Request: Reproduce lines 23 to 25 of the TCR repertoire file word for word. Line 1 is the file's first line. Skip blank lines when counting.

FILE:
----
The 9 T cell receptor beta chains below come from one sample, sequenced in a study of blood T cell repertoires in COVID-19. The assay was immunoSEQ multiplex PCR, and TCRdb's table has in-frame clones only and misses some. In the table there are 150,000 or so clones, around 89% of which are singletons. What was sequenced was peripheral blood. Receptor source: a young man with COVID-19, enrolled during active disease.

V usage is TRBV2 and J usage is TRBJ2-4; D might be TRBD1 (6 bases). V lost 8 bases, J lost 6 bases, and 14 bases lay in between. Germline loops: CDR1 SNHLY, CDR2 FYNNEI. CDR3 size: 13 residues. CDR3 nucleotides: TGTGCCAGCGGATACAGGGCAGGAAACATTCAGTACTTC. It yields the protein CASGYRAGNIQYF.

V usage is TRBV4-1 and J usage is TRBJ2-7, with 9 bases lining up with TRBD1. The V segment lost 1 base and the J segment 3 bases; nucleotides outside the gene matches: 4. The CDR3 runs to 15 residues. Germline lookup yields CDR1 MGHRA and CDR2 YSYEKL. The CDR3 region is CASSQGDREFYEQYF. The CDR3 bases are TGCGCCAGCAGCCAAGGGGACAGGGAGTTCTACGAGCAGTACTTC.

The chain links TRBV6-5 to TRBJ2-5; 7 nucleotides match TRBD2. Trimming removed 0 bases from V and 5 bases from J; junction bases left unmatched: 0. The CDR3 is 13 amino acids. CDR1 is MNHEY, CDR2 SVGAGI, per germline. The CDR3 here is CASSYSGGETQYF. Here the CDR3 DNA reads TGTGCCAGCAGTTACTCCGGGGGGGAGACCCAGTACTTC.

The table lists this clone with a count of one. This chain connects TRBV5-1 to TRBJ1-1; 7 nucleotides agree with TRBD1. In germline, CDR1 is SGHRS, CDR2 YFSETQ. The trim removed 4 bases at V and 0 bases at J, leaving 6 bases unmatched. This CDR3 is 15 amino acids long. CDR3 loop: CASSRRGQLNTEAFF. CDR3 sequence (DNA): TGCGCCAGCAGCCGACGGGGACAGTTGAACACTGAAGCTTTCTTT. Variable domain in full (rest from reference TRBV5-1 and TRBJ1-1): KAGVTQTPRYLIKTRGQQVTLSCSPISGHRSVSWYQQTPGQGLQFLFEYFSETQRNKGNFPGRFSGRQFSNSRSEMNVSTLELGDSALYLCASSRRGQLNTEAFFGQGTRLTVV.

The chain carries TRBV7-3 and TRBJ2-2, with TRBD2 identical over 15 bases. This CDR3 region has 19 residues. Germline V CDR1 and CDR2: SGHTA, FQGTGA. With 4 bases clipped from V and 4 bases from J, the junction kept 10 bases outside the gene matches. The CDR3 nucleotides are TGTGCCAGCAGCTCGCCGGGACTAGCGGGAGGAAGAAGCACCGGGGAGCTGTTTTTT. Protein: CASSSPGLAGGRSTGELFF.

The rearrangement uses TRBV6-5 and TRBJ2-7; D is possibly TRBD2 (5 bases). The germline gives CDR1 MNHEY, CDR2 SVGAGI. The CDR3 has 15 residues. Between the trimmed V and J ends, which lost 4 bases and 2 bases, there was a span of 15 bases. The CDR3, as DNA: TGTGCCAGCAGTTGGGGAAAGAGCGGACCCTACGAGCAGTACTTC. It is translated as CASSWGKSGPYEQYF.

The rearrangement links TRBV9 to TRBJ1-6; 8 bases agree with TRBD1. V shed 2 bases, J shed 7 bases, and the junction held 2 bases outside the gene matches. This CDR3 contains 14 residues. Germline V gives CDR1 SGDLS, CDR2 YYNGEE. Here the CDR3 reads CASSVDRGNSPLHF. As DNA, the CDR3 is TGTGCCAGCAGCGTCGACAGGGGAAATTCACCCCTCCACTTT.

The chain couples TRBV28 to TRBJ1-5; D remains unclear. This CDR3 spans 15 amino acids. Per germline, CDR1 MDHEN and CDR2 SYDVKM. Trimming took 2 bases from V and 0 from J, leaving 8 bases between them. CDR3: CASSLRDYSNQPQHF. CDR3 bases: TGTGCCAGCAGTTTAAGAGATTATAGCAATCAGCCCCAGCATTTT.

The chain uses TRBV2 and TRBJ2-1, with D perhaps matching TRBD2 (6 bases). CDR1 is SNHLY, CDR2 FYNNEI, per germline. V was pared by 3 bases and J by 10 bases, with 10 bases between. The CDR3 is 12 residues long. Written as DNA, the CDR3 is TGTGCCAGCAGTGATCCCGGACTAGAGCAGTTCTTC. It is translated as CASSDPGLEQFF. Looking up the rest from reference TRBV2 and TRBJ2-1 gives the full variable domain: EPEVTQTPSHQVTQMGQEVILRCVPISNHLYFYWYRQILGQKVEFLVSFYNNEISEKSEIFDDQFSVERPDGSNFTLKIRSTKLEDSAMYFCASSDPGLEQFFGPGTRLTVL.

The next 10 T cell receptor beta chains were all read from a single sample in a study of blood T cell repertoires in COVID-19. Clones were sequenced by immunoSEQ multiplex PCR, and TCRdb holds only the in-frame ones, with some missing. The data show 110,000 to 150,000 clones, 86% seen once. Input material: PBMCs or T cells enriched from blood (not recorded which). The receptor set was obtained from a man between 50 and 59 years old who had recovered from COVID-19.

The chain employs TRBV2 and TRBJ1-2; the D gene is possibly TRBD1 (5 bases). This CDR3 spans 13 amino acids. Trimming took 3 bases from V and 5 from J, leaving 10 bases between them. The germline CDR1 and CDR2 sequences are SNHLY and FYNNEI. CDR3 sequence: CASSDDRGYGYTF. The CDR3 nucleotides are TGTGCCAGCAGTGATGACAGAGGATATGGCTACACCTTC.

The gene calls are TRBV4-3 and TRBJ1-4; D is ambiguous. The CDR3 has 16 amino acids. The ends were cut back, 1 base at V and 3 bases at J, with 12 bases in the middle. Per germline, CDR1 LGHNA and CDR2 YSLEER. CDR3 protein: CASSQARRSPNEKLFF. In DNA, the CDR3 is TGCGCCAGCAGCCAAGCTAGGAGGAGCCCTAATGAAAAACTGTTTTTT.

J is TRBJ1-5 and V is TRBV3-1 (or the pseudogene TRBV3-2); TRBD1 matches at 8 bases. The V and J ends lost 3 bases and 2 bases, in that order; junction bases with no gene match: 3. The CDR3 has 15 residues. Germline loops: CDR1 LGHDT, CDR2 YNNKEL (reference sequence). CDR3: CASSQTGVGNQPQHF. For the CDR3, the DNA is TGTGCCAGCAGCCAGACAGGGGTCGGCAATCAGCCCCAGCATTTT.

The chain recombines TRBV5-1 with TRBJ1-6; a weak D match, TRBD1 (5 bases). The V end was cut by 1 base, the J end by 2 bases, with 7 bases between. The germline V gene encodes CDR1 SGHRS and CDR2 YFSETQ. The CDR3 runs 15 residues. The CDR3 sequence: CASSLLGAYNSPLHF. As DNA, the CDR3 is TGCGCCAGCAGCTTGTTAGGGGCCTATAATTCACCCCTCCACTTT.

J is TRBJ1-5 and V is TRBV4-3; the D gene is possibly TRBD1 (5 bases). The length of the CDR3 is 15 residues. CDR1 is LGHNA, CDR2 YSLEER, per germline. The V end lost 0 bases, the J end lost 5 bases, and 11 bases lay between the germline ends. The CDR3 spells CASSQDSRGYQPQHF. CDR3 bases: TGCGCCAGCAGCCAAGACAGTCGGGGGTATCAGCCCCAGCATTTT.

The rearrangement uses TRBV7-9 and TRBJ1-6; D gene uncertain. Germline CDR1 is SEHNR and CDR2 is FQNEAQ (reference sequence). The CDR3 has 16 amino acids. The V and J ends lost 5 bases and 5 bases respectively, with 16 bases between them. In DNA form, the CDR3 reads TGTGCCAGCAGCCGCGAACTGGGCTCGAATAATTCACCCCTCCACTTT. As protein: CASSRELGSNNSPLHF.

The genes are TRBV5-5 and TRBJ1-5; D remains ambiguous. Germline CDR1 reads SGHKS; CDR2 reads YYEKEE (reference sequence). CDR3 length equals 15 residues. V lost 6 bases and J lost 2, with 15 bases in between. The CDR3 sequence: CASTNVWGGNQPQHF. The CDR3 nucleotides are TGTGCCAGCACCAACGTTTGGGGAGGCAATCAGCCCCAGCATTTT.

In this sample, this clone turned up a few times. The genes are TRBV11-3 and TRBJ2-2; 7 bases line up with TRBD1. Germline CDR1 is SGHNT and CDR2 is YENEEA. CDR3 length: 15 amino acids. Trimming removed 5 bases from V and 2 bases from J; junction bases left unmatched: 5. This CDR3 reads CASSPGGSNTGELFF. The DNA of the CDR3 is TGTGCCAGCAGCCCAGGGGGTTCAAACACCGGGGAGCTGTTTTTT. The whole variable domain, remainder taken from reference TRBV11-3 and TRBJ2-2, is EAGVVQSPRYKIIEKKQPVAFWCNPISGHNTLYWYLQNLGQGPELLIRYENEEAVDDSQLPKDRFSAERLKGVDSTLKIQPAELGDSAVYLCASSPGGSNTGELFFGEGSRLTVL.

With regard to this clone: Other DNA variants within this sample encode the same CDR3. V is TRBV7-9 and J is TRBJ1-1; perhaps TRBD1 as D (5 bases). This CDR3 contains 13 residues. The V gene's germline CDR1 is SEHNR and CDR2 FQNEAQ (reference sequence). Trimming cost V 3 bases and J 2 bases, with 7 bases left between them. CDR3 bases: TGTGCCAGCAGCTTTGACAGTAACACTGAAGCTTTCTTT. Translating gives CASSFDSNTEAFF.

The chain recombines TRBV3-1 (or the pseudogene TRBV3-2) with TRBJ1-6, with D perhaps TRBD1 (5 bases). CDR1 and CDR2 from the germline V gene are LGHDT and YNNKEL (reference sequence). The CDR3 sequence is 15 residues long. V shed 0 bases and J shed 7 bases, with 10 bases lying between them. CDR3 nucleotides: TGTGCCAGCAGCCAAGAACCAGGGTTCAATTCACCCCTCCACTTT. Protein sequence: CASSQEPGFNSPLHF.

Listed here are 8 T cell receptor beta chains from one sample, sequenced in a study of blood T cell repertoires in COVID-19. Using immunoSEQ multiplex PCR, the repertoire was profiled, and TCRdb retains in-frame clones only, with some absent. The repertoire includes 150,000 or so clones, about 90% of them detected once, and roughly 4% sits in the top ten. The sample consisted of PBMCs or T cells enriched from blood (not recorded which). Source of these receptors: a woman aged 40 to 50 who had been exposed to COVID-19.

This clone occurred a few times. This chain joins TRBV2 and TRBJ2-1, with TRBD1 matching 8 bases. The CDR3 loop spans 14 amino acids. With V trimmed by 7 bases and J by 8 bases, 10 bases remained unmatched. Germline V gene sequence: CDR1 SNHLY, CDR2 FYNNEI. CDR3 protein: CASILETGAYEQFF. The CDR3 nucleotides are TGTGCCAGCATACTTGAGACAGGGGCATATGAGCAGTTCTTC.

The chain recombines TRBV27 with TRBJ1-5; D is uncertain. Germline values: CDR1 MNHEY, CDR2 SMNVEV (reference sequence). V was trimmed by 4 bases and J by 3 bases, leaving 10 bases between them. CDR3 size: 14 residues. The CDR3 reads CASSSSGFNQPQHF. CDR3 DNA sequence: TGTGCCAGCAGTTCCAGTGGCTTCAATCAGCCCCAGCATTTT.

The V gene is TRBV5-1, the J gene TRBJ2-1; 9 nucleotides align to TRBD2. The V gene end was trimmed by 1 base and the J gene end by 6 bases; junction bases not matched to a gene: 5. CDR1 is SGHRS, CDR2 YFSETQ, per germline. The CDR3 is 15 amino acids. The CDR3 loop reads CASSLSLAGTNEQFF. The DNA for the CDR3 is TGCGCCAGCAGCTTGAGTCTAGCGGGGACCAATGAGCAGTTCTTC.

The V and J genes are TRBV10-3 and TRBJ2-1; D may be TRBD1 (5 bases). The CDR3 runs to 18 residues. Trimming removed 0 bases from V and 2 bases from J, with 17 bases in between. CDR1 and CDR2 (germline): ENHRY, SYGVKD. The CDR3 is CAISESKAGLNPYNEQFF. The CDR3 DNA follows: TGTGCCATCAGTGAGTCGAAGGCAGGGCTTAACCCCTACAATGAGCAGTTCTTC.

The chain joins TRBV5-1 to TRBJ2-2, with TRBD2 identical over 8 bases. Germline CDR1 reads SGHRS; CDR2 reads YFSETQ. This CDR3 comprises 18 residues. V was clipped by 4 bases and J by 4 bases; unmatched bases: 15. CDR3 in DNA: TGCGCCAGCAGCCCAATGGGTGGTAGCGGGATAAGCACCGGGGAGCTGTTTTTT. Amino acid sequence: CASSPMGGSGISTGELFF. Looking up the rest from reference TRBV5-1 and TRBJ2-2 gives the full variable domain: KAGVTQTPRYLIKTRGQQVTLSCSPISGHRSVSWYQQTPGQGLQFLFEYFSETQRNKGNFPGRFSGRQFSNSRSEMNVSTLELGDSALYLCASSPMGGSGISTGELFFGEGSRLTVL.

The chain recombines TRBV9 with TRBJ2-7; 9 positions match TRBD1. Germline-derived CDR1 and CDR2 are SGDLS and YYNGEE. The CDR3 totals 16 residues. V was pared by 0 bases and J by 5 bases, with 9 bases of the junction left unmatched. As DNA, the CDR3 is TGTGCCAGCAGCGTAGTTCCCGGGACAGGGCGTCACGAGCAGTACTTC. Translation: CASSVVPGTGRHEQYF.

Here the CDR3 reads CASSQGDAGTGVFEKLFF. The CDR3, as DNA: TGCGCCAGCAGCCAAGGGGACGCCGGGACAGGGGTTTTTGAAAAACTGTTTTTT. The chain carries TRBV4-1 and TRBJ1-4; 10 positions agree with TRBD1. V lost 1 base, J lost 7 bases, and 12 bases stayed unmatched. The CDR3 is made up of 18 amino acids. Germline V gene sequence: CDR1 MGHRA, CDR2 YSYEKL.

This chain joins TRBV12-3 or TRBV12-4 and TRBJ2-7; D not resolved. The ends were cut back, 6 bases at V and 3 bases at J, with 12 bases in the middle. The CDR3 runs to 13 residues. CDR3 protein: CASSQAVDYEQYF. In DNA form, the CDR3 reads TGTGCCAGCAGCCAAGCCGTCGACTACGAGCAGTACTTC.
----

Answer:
This clone occurred a few times. This chain joins TRBV2 and TRBJ2-1, with TRBD1 matching 8 bases. The CDR3 loop spans 14 amino acids. With V trimmed by 7 bases and J by 8 bases, 10 bases remained unmatched. Germline V gene sequence: CDR1 SNHLY, CDR2 FYNNEI. CDR3 protein: CASILETGAYEQFF. The CDR3 nucleotides are TGTGCCAGCATACTTGAGACAGGGGCATATGAGCAGTTCTTC.

The chain recombines TRBV27 with TRBJ1-5; D is uncertain. Germline values: CDR1 MNHEY, CDR2 SMNVEV (reference sequence). V was trimmed by 4 bases and J by 3 bases, leaving 10 bases between them. CDR3 size: 14 residues. The CDR3 reads CASSSSGFNQPQHF. CDR3 DNA sequence: TGTGCCAGCAGTTCCAGTGGCTTCAATCAGCCCCAGCATTTT.

The V gene is TRBV5-1, the J gene TRBJ2-1; 9 nucleotides align to TRBD2. The V gene end was trimmed by 1 base and the J gene end by 6 bases; junction bases not matched to a gene: 5. CDR1 is SGHRS, CDR2 YFSETQ, per germline. The CDR3 is 15 amino acids. The CDR3 loop reads CASSLSLAGTNEQFF. The DNA for the CDR3 is TGCGCCAGCAGCTTGAGTCTAGCGGGGACCAATGAGCAGTTCTTC.